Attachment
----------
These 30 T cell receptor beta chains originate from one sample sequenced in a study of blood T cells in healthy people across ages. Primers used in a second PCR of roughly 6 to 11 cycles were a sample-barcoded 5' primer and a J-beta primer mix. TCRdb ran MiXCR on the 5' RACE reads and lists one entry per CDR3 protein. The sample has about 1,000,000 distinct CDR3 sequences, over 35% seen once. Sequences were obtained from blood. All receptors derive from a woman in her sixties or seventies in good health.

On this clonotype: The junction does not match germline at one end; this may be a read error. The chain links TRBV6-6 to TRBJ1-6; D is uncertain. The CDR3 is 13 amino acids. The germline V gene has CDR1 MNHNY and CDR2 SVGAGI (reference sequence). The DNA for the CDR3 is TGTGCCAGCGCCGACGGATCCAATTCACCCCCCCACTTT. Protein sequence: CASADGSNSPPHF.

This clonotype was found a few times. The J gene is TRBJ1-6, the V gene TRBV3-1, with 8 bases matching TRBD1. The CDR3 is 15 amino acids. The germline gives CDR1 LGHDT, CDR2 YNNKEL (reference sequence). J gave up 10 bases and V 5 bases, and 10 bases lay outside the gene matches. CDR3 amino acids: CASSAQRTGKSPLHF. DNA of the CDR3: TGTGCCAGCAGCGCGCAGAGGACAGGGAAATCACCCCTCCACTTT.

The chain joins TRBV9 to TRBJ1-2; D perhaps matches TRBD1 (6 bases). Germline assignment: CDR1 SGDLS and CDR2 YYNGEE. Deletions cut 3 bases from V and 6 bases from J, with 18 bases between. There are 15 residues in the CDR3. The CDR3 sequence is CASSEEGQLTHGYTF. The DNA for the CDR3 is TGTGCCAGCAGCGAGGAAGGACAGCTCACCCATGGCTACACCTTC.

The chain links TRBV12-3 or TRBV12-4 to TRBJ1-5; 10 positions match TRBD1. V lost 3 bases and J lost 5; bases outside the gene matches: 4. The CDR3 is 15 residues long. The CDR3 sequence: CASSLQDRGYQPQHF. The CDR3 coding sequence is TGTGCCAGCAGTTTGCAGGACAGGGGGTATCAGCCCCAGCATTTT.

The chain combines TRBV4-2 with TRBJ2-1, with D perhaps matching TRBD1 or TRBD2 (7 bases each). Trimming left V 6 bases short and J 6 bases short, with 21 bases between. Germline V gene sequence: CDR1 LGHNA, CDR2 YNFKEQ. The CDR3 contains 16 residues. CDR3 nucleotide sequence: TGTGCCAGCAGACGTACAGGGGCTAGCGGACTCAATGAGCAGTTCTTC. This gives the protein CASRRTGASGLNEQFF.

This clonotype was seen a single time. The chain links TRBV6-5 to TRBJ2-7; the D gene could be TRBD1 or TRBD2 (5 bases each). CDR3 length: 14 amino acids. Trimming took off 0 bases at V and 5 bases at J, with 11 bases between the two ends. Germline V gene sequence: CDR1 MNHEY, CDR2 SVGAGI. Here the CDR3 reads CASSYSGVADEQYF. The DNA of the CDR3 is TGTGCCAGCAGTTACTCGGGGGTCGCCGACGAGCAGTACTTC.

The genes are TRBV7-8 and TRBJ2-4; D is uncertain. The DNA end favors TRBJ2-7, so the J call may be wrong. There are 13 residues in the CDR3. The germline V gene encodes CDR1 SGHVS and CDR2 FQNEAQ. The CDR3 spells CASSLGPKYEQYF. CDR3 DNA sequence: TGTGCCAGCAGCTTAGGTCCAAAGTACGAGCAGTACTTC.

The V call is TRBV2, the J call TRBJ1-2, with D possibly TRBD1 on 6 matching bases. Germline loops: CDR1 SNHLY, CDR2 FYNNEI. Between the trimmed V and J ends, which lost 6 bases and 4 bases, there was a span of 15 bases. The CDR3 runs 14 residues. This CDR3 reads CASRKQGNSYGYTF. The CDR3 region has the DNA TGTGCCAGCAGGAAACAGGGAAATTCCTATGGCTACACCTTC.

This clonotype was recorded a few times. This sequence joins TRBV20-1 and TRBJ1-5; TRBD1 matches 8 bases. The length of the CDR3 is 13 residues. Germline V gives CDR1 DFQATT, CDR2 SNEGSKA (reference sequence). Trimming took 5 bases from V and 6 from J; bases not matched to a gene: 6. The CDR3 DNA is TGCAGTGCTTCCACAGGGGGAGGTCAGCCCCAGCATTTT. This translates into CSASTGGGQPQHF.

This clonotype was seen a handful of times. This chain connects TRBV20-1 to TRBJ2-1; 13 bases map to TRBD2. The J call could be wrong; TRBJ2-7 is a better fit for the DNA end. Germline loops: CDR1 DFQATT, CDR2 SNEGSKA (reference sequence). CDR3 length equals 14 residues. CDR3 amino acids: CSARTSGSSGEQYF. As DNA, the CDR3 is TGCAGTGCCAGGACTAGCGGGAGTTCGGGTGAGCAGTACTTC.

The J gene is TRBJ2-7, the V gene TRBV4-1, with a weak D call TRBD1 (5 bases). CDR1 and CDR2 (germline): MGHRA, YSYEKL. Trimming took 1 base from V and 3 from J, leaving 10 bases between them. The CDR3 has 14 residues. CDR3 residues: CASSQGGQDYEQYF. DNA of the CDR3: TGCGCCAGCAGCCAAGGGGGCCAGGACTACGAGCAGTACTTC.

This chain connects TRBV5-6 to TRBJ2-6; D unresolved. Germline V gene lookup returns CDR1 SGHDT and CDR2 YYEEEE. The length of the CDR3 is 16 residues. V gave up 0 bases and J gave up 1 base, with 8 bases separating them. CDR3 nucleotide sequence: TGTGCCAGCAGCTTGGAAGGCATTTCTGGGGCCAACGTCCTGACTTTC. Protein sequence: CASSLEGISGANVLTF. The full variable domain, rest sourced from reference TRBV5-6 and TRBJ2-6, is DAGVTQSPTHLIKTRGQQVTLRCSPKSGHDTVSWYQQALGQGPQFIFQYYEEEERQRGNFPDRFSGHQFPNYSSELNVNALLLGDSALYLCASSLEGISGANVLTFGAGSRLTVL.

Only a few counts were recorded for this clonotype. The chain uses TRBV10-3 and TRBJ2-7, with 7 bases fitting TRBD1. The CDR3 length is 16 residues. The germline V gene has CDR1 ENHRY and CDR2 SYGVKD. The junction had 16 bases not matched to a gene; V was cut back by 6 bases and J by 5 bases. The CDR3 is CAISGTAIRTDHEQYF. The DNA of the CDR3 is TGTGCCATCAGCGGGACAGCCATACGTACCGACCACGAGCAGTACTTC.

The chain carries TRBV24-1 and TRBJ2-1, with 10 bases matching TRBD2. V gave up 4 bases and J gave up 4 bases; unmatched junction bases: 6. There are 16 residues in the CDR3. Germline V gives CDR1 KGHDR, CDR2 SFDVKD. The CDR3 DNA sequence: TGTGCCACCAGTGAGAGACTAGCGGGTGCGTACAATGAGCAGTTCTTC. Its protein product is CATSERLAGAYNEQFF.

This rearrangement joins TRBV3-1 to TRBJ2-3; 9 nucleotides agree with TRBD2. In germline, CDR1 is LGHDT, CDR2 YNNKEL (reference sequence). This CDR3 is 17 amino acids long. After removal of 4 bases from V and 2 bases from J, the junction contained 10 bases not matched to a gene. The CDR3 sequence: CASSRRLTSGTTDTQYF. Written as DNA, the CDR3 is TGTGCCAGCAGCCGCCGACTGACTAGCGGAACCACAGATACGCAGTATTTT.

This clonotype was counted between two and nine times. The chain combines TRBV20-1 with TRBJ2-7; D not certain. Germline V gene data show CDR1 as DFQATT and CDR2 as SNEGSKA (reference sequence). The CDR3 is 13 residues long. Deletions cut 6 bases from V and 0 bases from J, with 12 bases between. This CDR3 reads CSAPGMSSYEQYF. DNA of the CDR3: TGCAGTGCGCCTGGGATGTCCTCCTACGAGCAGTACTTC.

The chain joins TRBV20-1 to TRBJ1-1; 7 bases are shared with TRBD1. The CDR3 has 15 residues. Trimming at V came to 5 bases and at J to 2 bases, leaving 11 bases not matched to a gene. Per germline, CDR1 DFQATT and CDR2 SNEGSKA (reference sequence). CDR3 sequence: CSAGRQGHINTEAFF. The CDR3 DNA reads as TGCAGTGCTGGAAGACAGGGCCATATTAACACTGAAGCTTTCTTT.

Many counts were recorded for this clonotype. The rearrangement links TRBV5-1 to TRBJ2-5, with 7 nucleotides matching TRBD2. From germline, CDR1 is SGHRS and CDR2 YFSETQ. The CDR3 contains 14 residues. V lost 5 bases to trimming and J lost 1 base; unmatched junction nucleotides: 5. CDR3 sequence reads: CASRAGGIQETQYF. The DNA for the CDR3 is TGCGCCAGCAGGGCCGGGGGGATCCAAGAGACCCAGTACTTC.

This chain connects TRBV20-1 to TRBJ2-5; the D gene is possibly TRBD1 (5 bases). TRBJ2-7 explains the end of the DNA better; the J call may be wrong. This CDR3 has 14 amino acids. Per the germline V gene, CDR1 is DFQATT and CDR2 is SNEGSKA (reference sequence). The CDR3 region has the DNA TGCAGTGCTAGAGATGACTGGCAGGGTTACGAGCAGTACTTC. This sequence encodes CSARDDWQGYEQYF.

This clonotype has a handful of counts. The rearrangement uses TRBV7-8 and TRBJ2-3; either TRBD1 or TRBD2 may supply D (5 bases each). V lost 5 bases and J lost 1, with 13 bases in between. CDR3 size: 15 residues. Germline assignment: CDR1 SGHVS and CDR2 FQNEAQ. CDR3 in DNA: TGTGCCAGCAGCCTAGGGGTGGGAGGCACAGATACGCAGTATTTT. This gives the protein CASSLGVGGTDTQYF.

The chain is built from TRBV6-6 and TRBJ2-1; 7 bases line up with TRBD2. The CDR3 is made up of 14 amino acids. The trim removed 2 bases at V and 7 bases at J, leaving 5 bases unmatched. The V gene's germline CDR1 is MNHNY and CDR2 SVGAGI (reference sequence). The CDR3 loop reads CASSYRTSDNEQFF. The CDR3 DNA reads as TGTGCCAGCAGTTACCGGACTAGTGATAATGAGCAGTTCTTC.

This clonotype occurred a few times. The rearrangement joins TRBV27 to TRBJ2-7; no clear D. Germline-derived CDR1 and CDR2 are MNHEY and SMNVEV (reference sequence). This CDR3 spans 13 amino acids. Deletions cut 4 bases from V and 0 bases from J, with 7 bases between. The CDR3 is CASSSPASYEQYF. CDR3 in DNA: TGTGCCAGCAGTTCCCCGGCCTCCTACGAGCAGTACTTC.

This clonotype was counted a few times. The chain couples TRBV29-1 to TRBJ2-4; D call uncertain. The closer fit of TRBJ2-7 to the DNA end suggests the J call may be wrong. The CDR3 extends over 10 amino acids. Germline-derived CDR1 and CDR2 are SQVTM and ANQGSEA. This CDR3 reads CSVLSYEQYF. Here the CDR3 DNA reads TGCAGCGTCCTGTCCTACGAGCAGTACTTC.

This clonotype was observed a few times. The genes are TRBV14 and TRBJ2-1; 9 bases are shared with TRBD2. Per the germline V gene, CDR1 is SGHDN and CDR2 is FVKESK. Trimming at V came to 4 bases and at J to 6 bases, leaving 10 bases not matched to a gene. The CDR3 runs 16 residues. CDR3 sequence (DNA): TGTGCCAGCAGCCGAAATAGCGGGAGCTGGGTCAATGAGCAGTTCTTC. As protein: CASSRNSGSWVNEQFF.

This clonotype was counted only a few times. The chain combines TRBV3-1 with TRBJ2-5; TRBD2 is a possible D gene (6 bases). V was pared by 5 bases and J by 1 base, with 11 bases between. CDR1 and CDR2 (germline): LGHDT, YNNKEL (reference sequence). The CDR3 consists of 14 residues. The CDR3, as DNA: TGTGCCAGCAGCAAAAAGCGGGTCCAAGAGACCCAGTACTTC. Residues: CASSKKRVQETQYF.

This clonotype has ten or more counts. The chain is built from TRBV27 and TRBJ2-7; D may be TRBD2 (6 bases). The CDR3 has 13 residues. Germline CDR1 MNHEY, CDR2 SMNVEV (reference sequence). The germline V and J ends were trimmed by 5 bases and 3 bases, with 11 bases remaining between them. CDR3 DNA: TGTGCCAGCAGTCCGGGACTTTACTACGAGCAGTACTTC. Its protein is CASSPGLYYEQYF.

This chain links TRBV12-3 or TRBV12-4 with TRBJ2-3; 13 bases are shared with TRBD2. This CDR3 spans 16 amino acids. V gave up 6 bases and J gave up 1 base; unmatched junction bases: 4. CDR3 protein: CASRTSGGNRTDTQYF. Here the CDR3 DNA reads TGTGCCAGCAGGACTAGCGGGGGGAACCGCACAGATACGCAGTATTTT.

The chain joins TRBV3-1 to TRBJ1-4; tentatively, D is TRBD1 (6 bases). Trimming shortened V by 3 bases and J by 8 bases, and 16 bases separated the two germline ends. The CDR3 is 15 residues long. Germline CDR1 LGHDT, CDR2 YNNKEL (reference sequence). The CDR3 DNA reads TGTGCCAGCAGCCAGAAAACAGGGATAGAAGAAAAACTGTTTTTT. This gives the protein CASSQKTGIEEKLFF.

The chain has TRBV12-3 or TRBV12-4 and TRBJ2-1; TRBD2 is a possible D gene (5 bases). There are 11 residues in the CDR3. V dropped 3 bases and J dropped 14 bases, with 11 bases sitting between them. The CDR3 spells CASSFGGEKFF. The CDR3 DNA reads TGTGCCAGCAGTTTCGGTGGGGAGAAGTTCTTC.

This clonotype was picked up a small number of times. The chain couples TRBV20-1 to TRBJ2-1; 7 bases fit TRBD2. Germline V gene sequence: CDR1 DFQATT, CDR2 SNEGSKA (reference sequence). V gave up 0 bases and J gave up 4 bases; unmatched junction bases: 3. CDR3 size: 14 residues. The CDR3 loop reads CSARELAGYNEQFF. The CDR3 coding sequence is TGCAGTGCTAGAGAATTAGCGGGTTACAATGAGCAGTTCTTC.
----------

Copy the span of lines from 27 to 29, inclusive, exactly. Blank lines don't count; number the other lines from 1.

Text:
This clonotype has ten or more counts. The chain is built from TRBV27 and TRBJ2-7; D may be TRBD2 (6 bases). The CDR3 has 13 residues. Germline CDR1 MNHEY, CDR2 SMNVEV (reference sequence). The germline V and J ends were trimmed by 5 bases and 3 bases, with 11 bases remaining between them. CDR3 DNA: TGTGCCAGCAGTCCGGGACTTTACTACGAGCAGTACTTC. Its protein is CASSPGLYYEQYF.

This chain links TRBV12-3 or TRBV12-4 with TRBJ2-3; 13 bases are shared with TRBD2. This CDR3 spans 16 amino acids. V gave up 6 bases and J gave up 1 base; unmatched junction bases: 4. CDR3 protein: CASRTSGGNRTDTQYF. Here the CDR3 DNA reads TGTGCCAGCAGGACTAGCGGGGGGAACCGCACAGATACGCAGTATTTT.

The chain joins TRBV3-1 to TRBJ1-4; tentatively, D is TRBD1 (6 bases). Trimming shortened V by 3 bases and J by 8 bases, and 16 bases separated the two germline ends. The CDR3 is 15 residues long. Germline CDR1 LGHDT, CDR2 YNNKEL (reference sequence). The CDR3 DNA reads TGTGCCAGCAGCCAGAAAACAGGGATAGAAGAAAAACTGTTTTTT. This gives the protein CASSQKTGIEEKLFF.